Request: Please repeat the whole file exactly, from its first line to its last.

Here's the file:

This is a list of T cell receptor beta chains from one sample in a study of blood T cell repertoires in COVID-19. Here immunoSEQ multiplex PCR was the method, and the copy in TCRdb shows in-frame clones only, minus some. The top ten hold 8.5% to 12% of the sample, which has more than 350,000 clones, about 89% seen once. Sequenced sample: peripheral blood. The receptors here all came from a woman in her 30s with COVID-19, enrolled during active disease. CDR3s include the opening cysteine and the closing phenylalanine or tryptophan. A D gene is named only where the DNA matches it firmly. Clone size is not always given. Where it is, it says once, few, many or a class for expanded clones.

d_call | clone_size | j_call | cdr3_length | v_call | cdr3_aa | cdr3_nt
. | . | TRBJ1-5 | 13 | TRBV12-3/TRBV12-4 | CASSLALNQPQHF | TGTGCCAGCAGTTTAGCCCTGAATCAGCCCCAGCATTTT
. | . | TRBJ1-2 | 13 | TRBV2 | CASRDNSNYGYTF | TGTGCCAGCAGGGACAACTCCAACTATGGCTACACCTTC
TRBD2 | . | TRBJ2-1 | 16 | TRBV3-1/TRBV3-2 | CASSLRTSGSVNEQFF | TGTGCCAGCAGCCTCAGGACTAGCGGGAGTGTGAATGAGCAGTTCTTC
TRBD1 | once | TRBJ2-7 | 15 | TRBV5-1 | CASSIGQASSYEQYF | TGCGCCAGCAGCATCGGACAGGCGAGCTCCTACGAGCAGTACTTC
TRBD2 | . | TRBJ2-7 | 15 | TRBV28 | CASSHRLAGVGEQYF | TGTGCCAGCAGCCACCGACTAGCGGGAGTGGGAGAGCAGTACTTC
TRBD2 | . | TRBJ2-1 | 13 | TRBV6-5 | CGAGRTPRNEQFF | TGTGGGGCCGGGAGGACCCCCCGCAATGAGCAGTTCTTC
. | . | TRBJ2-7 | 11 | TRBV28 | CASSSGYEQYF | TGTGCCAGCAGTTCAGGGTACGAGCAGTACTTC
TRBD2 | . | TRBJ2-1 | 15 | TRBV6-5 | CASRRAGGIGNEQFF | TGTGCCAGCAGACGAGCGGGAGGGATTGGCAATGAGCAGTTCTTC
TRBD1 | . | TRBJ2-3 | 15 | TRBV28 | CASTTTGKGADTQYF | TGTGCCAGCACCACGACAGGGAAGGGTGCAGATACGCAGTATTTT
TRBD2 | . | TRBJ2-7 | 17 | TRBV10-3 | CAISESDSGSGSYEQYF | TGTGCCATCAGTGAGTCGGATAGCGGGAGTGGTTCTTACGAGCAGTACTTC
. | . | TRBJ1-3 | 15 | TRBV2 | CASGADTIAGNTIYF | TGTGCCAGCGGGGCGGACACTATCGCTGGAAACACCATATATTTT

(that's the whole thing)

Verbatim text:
This is a list of T cell receptor beta chains from one sample in a study of blood T cell repertoires in COVID-19. Here immunoSEQ multiplex PCR was the method, and the copy in TCRdb shows in-frame clones only, minus some. The top ten hold 8.5% to 12% of the sample, which has more than 350,000 clones, about 89% seen once. Sequenced sample: peripheral blood. The receptors here all came from a woman in her 30s with COVID-19, enrolled during active disease. CDR3s include the opening cysteine and the closing phenylalanine or tryptophan. A D gene is named only where the DNA matches it firmly. Clone size is not always given. Where it is, it says once, few, many or a class for expanded clones.

d_call | clone_size | j_call | cdr3_length | v_call | cdr3_aa | cdr3_nt
. | . | TRBJ1-5 | 13 | TRBV12-3/TRBV12-4 | CASSLALNQPQHF | TGTGCCAGCAGTTTAGCCCTGAATCAGCCCCAGCATTTT
. | . | TRBJ1-2 | 13 | TRBV2 | CASRDNSNYGYTF | TGTGCCAGCAGGGACAACTCCAACTATGGCTACACCTTC
TRBD2 | . | TRBJ2-1 | 16 | TRBV3-1/TRBV3-2 | CASSLRTSGSVNEQFF | TGTGCCAGCAGCCTCAGGACTAGCGGGAGTGTGAATGAGCAGTTCTTC
TRBD1 | once | TRBJ2-7 | 15 | TRBV5-1 | CASSIGQASSYEQYF | TGCGCCAGCAGCATCGGACAGGCGAGCTCCTACGAGCAGTACTTC
TRBD2 | . | TRBJ2-7 | 15 | TRBV28 | CASSHRLAGVGEQYF | TGTGCCAGCAGCCACCGACTAGCGGGAGTGGGAGAGCAGTACTTC
TRBD2 | . | TRBJ2-1 | 13 | TRBV6-5 | CGAGRTPRNEQFF | TGTGGGGCCGGGAGGACCCCCCGCAATGAGCAGTTCTTC
. | . | TRBJ2-7 | 11 | TRBV28 | CASSSGYEQYF | TGTGCCAGCAGTTCAGGGTACGAGCAGTACTTC
TRBD2 | . | TRBJ2-1 | 15 | TRBV6-5 | CASRRAGGIGNEQFF | TGTGCCAGCAGACGAGCGGGAGGGATTGGCAATGAGCAGTTCTTC
TRBD1 | . | TRBJ2-3 | 15 | TRBV28 | CASTTTGKGADTQYF | TGTGCCAGCACCACGACAGGGAAGGGTGCAGATACGCAGTATTTT
TRBD2 | . | TRBJ2-7 | 17 | TRBV10-3 | CAISESDSGSGSYEQYF | TGTGCCATCAGTGAGTCGGATAGCGGGAGTGGTTCTTACGAGCAGTACTTC
. | . | TRBJ1-3 | 15 | TRBV2 | CASGADTIAGNTIYF | TGTGCCAGCGGGGCGGACACTATCGCTGGAAACACCATATATTTT